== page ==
For reasons no one can discern, the volume of trash entering the Johnston County landfill fell by 40,000 tons last year.
Recycling explains just a small fraction of the drop. This past fiscal year in Johnston County, the volume of recycled material climbed 33 percent but only to 2,178 tons.
Rick Proctor oversees the county’s landfill. The economy could explain the drop in landfill volume, he said. When people buy less, they throw away less too. It’s also possible, he said, that the county’s businesses are finding ways to produce less waste.
Mr. Proctor didn’t say this, but it’s also possible that Johnston residents last year dumped more of their trash along the county’s roadways or burned more of it in their backyards.
In any event, because the volume of trash fell, so did the revenue from trash disposal, prompting Johnston to invite other counties to dispose of their trash here. Durham County has already said yes.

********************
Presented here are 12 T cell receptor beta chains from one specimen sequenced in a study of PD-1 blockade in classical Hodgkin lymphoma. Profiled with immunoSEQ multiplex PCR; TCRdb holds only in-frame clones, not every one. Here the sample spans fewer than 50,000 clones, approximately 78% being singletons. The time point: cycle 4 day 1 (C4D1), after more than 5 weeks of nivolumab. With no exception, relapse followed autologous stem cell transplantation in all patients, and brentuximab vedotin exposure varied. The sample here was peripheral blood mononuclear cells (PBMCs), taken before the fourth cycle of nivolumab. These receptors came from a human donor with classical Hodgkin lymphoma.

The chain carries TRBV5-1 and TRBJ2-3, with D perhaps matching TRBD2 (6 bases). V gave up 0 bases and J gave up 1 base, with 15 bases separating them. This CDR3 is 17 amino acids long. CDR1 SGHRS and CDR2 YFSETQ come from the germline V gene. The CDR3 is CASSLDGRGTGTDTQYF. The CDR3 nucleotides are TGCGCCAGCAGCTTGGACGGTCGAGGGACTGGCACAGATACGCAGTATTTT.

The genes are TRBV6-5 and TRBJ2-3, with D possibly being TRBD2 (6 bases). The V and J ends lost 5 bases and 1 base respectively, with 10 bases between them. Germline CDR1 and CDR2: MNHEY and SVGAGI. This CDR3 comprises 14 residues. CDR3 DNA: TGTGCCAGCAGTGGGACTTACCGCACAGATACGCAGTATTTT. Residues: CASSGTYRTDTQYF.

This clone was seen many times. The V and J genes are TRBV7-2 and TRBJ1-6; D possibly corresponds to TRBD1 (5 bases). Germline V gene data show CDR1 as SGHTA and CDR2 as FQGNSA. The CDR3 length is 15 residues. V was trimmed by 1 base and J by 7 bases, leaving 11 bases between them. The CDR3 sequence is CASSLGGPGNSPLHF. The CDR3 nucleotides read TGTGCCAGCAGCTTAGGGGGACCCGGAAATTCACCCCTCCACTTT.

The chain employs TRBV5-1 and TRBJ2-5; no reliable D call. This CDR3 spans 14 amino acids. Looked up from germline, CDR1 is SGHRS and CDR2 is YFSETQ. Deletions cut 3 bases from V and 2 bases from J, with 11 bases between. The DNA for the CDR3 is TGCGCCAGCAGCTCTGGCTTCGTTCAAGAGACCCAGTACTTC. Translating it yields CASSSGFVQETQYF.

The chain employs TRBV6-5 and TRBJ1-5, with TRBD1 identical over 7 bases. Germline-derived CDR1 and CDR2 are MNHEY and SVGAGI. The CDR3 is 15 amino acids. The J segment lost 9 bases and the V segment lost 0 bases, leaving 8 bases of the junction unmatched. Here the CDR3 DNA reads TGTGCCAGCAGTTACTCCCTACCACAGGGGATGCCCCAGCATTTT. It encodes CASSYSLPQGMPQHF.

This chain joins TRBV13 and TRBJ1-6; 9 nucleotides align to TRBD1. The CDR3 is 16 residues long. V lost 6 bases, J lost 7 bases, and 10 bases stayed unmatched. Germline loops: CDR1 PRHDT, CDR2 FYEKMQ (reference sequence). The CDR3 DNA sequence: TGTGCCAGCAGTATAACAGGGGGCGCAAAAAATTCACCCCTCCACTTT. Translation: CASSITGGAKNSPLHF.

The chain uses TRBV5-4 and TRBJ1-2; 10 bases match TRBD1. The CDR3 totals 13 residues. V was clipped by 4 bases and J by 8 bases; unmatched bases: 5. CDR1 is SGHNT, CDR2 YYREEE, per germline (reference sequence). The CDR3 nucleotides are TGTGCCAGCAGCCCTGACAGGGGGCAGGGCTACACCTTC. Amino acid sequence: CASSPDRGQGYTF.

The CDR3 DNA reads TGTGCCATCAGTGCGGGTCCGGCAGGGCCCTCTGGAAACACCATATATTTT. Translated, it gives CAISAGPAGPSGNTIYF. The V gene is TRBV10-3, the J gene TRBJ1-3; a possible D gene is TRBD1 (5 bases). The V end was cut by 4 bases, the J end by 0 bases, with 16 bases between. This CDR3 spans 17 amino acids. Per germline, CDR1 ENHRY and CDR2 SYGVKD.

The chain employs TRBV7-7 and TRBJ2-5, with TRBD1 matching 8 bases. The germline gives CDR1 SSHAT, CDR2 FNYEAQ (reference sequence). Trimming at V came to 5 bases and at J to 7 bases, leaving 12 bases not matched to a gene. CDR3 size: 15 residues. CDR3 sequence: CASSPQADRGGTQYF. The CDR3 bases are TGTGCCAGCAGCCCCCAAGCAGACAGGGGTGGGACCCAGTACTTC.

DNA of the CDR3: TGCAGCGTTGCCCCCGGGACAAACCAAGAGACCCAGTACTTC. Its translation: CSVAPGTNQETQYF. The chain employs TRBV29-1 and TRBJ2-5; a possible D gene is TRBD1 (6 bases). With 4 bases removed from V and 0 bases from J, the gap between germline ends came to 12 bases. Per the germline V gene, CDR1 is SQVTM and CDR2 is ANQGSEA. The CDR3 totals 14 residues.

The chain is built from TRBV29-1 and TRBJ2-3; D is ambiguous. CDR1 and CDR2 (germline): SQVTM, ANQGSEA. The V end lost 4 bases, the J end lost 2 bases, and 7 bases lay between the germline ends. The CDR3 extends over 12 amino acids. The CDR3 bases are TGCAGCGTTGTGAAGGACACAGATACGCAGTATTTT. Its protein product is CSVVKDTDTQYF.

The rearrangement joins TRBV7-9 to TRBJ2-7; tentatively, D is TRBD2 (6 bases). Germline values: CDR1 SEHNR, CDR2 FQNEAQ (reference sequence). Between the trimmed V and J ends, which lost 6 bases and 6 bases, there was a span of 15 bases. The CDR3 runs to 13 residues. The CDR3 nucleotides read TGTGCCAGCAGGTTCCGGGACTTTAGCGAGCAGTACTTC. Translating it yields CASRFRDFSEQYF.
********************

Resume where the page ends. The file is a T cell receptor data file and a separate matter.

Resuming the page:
But what if Johnston County didn’t have to rely on revenue from landfill tipping fees? What if revenue for landfill operations came from property taxes?
If Johnston did not have to rely on tipping fees, it would have no reason to recruit trash from other counties, and its landfill would last longer. Johnston residents, meanwhile, would have no reason to dump their trash along roads or burn it, and that would be good for the environment.
Funding landfill operations from the property tax would not bankrupt Johnston families. By our estimation, doing so would require a tax increase of four to five cents, or $60 to $75 a year for a family with a $150,000 house. By the way, $60 a year is what Johnston charges households to use the county’s landfill and convenience centers.
That’s a dollar wash that would have the added benefit of giving Johnston a revenue stream not subject to the volume of trash entering the landfill.
Johnston’s County Commissioners are loathe to raise property taxes, and we’re not big fans either. But sometimes the property tax is the best way to do the government’s business. At the very least, commissioners should give it some thought.